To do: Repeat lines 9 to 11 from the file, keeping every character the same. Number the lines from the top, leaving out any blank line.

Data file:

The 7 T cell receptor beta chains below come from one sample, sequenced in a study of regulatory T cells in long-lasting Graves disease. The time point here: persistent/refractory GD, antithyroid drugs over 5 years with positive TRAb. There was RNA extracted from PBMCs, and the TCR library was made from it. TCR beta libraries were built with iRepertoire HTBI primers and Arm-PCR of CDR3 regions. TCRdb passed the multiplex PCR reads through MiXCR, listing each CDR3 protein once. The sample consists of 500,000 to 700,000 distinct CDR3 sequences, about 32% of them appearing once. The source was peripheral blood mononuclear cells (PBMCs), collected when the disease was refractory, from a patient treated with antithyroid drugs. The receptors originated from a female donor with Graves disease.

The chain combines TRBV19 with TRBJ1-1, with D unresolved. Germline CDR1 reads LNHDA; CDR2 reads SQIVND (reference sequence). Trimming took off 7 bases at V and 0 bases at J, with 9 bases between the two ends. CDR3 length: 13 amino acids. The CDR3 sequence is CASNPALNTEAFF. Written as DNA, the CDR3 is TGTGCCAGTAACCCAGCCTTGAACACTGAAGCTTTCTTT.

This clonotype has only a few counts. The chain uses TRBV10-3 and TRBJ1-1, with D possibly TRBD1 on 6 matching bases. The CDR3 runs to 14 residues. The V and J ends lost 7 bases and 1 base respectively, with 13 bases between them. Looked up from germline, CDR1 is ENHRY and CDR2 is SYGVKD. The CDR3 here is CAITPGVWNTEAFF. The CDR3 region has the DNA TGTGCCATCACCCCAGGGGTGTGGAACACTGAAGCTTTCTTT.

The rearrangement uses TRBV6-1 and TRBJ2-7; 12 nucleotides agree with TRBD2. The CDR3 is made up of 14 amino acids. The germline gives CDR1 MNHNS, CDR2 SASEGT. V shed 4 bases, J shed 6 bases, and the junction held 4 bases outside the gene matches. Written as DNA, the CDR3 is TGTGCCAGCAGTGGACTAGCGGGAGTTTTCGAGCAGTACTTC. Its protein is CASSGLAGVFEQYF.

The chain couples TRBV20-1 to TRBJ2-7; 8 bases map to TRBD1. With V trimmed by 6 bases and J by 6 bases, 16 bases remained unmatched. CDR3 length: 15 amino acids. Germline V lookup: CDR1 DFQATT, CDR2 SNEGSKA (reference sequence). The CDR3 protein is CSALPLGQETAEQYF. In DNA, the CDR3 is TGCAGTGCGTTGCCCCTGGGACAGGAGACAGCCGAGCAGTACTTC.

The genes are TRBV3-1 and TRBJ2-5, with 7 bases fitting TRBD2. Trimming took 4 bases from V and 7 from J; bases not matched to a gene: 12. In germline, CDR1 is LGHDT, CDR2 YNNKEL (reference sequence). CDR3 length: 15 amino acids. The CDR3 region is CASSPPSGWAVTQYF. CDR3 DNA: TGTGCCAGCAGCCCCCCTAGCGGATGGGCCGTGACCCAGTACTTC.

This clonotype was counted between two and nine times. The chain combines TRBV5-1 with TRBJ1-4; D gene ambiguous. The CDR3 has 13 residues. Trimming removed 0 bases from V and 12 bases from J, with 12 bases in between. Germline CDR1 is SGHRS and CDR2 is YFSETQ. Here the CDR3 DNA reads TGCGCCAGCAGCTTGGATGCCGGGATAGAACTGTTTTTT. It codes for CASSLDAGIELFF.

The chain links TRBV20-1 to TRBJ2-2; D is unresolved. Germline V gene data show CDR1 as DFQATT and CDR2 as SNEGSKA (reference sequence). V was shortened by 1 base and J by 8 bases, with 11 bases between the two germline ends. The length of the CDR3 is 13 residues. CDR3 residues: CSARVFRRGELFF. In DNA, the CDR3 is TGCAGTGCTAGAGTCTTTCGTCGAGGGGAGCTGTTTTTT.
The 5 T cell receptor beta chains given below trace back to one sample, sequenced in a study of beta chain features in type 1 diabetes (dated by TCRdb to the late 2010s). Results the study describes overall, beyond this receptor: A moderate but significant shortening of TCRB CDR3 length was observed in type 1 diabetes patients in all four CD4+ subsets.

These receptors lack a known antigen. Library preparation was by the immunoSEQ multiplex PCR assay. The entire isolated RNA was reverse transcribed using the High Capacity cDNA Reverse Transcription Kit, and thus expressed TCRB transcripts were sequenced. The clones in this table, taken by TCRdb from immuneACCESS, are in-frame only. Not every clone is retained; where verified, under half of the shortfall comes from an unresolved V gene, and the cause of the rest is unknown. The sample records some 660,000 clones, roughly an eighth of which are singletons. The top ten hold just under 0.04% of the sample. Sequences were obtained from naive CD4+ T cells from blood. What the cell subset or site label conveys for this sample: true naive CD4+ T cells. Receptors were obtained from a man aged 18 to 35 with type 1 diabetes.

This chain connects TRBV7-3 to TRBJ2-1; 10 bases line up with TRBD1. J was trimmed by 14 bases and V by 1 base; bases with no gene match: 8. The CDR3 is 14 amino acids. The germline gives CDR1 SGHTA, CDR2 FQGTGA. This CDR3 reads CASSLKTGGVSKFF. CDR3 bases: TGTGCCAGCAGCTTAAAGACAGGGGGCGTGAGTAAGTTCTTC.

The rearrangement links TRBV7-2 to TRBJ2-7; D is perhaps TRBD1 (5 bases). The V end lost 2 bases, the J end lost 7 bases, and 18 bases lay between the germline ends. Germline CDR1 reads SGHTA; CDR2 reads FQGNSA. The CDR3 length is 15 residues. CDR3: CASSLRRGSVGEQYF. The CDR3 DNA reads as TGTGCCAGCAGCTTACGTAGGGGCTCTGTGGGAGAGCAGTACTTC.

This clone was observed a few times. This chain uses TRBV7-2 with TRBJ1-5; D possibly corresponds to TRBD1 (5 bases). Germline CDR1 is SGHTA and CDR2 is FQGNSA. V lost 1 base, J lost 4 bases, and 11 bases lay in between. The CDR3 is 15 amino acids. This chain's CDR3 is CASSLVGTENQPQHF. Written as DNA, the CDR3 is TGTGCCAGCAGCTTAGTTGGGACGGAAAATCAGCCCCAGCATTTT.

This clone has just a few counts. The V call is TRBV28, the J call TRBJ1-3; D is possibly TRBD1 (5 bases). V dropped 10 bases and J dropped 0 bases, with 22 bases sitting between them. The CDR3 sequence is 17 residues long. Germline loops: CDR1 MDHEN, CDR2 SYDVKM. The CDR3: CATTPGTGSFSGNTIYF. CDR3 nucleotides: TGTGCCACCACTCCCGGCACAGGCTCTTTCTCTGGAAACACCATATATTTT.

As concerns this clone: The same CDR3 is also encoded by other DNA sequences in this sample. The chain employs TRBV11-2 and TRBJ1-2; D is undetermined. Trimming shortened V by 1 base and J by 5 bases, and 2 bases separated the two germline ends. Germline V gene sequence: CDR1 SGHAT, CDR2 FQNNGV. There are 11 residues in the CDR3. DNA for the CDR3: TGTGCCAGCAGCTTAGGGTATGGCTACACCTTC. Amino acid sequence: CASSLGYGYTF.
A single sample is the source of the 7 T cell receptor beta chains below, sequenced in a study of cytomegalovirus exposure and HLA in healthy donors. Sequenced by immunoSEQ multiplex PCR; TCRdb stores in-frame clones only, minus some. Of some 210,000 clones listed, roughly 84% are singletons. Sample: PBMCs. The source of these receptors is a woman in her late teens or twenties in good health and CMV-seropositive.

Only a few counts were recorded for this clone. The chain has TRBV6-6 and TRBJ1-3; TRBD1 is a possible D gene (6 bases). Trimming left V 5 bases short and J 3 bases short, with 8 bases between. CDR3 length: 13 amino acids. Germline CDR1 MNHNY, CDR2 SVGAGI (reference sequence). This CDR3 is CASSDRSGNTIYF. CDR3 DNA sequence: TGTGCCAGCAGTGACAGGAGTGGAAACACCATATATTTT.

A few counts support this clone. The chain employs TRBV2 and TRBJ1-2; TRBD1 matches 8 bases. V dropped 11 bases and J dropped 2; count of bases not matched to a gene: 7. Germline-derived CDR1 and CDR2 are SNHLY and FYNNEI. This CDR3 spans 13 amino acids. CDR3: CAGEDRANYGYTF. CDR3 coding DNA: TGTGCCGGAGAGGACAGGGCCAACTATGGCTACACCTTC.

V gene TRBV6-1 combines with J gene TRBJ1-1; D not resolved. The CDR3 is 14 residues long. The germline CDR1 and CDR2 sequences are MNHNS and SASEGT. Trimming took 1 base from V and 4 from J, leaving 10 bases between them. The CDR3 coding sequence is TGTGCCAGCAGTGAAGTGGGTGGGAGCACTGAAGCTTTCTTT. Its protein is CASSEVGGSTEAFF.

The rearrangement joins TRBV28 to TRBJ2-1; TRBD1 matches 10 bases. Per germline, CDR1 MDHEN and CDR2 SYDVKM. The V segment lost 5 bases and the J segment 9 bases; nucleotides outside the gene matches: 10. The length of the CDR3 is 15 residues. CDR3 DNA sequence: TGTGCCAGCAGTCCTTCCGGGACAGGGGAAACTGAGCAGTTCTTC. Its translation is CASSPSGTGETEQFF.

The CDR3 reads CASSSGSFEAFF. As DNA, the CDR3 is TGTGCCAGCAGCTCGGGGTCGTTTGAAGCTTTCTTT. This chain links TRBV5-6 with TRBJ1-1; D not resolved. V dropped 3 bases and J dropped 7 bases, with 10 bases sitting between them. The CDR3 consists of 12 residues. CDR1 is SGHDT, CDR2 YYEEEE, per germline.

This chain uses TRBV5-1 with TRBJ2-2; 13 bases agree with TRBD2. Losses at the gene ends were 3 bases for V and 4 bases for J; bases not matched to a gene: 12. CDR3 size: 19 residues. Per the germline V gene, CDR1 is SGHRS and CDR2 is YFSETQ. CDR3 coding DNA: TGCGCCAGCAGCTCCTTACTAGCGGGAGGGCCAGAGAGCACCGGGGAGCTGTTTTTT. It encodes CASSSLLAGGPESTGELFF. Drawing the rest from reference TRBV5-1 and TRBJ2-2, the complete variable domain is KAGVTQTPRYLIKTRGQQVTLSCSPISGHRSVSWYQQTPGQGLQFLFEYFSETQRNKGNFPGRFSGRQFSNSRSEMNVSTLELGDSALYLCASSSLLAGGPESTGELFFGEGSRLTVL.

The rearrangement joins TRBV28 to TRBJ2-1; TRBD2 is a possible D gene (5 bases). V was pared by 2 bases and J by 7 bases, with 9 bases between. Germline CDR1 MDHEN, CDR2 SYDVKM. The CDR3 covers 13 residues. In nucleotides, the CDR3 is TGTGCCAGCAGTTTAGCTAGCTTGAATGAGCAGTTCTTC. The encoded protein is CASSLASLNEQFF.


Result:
The 5 T cell receptor beta chains given below trace back to one sample, sequenced in a study of beta chain features in type 1 diabetes (dated by TCRdb to the late 2010s). Results the study describes overall, beyond this receptor: A moderate but significant shortening of TCRB CDR3 length was observed in type 1 diabetes patients in all four CD4+ subsets.

These receptors lack a known antigen. Library preparation was by the immunoSEQ multiplex PCR assay. The entire isolated RNA was reverse transcribed using the High Capacity cDNA Reverse Transcription Kit, and thus expressed TCRB transcripts were sequenced. The clones in this table, taken by TCRdb from immuneACCESS, are in-frame only. Not every clone is retained; where verified, under half of the shortfall comes from an unresolved V gene, and the cause of the rest is unknown. The sample records some 660,000 clones, roughly an eighth of which are singletons. The top ten hold just under 0.04% of the sample. Sequences were obtained from naive CD4+ T cells from blood. What the cell subset or site label conveys for this sample: true naive CD4+ T cells. Receptors were obtained from a man aged 18 to 35 with type 1 diabetes.

This chain connects TRBV7-3 to TRBJ2-1; 10 bases line up with TRBD1. J was trimmed by 14 bases and V by 1 base; bases with no gene match: 8. The CDR3 is 14 amino acids. The germline gives CDR1 SGHTA, CDR2 FQGTGA. This CDR3 reads CASSLKTGGVSKFF. CDR3 bases: TGTGCCAGCAGCTTAAAGACAGGGGGCGTGAGTAAGTTCTTC.